FOMO – the fear of missing out has been a thing ever since social media has been around. Wherever you look you see happy posts, pictures and snaps of people doing the most amazing things, at any given day and hour.
While some of my travel companions have experienced an increase of their FOMO levels (there is just so much to do), mine has gone down considerably. I know how to make sure my energy levels are in check and how valuable downtime is for me.
However there has been one area which I’ve been slacking in over the past few weeks, my nutrition. Being blessed with a partner who is a chef I’ve hardly had to do any cooking over the past few months, which was (and is) awesome, but has also resulted into me being slightly dependent on him. (We never fight for more than 3 hours, that’s when I get hungry and start being nice to him again haha). The problem is that I am totally detached from the process of preparing food and actively choosing what I eat. At the other hand we’ve been going to a lot of restaurants lately (again, a first world problem I know) and in countries like Spain and Portugal this has meant a lot of greasy food and lots and lots of meat.
Anyone who knows me knows that I’ve been a on and off again vegetarian for about 11 years before settling for my omnivorous ways. Whereas that was a good decision at that time (I was going a bit too nuts, eating sugar free and vegan and developing some unhealthy tendencies around that) I never checked in again to see if that decision still suited me.
See, I have no problem with people eating meat. I get it. Even when I was a vegetarian I would cheat every few months, because I strongly believe in giving the body what it craves. However it is not something that suits me or my body.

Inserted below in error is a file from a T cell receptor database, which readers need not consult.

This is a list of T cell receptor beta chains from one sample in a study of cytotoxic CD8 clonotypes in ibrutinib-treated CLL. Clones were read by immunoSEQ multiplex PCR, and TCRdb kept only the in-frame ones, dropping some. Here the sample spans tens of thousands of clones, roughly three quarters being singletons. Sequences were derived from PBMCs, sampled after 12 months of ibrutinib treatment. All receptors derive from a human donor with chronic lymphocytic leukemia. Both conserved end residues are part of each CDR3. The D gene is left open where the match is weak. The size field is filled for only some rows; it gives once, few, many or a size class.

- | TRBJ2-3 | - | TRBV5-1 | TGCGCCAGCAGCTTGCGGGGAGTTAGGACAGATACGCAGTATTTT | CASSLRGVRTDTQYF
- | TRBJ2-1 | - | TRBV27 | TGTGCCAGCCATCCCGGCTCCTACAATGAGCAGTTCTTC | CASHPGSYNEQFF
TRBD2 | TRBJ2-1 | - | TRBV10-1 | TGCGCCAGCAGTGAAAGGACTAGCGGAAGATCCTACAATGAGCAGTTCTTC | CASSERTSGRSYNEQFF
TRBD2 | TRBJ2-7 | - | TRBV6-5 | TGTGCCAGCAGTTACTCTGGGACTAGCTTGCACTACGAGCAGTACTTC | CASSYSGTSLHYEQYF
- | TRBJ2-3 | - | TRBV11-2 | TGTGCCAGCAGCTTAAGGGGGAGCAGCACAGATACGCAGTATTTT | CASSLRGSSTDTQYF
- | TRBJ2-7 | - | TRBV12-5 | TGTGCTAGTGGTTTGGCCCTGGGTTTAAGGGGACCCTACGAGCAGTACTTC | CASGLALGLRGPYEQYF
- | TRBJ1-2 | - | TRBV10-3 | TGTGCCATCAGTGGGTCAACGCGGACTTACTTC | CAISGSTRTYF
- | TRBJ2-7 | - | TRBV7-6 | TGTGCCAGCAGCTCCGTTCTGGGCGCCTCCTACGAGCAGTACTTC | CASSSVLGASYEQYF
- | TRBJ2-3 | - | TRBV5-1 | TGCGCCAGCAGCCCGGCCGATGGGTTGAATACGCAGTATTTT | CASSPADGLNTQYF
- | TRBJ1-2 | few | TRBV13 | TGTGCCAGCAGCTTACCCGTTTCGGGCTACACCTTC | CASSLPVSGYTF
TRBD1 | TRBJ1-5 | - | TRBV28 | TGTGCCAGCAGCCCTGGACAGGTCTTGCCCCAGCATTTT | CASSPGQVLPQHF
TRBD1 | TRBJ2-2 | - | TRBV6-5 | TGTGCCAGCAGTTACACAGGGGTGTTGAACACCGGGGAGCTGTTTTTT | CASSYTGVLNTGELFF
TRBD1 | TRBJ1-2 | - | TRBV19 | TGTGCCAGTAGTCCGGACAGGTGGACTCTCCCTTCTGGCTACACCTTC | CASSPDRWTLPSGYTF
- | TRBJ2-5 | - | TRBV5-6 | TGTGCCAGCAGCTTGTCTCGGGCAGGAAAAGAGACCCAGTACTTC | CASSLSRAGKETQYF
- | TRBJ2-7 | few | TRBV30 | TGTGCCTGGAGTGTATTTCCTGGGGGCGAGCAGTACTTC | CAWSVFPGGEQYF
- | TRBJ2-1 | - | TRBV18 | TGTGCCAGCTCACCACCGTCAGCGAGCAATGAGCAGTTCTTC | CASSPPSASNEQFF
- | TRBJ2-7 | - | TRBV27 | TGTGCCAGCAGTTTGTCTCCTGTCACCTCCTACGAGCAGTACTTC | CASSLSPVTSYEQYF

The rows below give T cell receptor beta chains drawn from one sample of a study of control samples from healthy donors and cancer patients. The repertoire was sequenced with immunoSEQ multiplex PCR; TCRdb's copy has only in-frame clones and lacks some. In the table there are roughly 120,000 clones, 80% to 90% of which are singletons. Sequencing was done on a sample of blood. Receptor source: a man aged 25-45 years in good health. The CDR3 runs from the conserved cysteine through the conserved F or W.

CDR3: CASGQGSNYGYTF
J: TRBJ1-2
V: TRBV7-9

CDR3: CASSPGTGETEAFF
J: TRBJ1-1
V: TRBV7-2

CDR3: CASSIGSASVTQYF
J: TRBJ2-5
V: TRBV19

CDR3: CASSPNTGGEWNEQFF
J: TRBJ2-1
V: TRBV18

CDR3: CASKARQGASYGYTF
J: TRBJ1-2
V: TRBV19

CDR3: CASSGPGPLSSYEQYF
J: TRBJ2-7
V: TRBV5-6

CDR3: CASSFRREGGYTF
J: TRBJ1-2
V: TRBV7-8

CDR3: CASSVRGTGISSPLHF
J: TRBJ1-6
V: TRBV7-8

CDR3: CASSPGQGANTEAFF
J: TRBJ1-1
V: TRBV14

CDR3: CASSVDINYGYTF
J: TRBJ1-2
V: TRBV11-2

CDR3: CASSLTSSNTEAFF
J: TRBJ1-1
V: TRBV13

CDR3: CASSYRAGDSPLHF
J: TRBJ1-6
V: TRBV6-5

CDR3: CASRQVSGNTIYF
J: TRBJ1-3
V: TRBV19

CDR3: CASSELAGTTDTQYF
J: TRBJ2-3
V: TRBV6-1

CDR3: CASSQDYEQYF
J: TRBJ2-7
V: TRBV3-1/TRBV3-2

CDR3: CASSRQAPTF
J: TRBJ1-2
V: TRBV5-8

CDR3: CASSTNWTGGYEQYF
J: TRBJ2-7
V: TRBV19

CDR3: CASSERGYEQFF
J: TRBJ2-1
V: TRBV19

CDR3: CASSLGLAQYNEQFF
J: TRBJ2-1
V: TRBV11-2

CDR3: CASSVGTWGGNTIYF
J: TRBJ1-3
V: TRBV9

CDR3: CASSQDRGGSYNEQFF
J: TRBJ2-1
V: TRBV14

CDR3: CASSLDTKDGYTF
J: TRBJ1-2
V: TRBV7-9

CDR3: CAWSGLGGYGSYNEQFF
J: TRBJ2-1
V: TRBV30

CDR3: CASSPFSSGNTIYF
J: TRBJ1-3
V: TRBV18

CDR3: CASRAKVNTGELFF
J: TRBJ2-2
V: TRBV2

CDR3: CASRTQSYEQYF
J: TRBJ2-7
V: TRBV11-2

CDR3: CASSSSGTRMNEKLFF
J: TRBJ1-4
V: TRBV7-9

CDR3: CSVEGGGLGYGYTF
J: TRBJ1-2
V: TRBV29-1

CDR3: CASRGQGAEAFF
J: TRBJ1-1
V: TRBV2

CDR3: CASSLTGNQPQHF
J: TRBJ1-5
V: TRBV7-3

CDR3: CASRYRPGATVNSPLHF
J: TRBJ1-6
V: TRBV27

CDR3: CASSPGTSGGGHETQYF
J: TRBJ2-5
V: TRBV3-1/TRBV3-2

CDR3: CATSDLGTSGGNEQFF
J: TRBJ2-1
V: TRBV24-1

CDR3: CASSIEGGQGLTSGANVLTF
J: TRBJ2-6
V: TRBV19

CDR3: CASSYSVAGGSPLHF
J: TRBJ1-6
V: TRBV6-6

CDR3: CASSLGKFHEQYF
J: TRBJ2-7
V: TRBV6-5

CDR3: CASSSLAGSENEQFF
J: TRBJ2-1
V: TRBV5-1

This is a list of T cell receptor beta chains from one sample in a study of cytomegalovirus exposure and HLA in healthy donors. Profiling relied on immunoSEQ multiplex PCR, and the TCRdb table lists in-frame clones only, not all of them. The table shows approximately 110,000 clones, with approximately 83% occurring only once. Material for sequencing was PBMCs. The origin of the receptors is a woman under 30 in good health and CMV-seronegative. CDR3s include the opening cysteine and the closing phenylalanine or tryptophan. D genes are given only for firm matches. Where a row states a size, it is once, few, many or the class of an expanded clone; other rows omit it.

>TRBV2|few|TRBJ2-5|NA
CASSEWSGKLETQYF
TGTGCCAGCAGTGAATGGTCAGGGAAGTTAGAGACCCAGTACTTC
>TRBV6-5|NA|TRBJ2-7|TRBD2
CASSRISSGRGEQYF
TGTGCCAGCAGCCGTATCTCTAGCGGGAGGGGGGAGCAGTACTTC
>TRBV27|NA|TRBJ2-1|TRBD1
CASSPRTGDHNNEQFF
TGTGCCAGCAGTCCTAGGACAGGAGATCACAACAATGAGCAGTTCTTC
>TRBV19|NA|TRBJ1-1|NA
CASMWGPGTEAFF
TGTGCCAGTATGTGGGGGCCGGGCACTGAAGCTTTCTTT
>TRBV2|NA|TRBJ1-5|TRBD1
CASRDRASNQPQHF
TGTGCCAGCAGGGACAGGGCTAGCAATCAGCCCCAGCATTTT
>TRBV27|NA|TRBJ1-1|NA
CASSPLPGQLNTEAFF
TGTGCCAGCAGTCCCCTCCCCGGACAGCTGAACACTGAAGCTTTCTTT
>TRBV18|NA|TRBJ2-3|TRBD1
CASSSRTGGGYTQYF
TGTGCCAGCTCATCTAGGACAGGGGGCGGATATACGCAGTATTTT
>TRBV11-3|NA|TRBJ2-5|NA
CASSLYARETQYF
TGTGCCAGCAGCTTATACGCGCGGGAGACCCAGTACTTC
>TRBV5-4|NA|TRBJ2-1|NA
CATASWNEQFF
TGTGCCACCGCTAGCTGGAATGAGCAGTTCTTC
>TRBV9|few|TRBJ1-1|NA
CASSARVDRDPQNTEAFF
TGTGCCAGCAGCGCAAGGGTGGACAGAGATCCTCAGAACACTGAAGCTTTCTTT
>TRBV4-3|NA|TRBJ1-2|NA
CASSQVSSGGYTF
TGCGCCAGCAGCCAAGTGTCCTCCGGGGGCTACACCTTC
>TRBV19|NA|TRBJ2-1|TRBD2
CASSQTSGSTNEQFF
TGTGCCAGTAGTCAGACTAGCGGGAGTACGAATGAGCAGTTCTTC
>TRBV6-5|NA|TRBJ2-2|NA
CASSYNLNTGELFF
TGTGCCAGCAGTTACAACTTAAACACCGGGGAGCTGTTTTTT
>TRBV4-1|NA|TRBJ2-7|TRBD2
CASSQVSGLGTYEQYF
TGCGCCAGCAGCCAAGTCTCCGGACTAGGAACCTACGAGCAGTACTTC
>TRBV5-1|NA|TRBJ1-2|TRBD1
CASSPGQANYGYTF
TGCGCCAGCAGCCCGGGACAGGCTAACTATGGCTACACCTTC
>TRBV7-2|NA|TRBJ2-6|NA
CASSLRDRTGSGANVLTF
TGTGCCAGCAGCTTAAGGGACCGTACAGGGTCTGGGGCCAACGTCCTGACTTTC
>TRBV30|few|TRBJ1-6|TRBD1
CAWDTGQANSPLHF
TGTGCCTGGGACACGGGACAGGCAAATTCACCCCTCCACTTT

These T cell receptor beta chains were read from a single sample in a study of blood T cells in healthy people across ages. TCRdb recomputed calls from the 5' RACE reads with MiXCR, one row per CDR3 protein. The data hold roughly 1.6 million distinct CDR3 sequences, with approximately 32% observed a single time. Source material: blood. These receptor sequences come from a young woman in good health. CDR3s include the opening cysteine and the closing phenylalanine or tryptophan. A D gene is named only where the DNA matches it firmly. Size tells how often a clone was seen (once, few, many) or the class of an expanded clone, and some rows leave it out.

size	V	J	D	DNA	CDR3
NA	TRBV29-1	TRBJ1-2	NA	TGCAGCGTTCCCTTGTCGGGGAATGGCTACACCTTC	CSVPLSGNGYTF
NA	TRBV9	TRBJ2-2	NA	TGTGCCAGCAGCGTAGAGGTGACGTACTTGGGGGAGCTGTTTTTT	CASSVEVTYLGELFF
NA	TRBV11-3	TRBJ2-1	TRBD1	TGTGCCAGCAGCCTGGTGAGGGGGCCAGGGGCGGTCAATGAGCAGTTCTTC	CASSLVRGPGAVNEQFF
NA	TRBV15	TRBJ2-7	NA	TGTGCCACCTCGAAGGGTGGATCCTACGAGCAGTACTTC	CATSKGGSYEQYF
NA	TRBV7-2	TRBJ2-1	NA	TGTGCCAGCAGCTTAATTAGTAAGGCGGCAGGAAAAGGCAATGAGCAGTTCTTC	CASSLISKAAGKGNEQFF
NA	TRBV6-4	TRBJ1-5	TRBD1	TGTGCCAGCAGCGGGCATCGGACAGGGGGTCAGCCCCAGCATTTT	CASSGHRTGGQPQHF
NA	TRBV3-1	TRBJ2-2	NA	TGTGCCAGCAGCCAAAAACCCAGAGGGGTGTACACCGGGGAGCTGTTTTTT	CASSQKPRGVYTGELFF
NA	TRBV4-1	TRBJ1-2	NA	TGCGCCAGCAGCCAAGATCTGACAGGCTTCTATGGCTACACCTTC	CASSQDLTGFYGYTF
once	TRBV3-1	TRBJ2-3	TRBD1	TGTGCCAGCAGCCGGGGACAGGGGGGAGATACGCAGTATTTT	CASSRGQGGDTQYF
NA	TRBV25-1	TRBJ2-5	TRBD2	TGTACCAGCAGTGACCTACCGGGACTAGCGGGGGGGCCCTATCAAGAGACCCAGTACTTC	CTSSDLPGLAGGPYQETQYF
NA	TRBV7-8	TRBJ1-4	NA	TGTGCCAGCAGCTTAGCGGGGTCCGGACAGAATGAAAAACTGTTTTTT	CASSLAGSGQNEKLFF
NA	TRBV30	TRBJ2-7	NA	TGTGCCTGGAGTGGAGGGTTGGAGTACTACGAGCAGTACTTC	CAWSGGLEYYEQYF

I feel healthier and happier without eating meat. I feel like it’s especially important to not eat meat when you are travelling as much as I do, thereby at least in some other way decreasing my environmental footprint. I won’t give up travel, but I’ll happily give up meat.
At first I decided I’d just choose to eat vegetarian most of the time. This did and did not work. Yes, I did indeed choose to eat vegetarian a lot, however it drained my mental muscles. (If you don’t know what those are let me explain it here). In an ever-changing environment I am making tons of choices on a daily basis. Any way to decrease that amount is a win.
I have been thinking of going back to eating vegetarian again for a little while now, but there was one thing stopping me. Remember how we talked about FOMO a little bit earlier? I have MASSIVE FOMO when it comes to food! Thinking about all the yummy steaks I’d have to miss, all the hung over McDonalds breakfasts (don’t judge, we all have our thing) and local cuisines that I might want to try and would have to miss, I couldn’t bring myself to make that choice again. However I realised that my (mental) health is way more important than not making a choice that would benefit me tremendously because of ‘what ifs’. Besides, how many steaks are we talking about anyway?
I’m excited to go back to a space where I am more conscious about the food I eat, where I have to make the effort to find nice little restaurants that provide good vegetarian options (and usually find a lot of fun people who go there too) and not feeling this lingering guilt about not having enough character/backbone to stand up for what I believe in.
Having my default as being a non-meat eater will decrease the amount of choices I have to make around what I will and won’t eat significantly which I look forward too. And hey, if I ever get major food FOMO I’ll just have to find someone to go on a ‘secret’ 4am food hunt with me. Adventure and health, that’s what I call a win-win.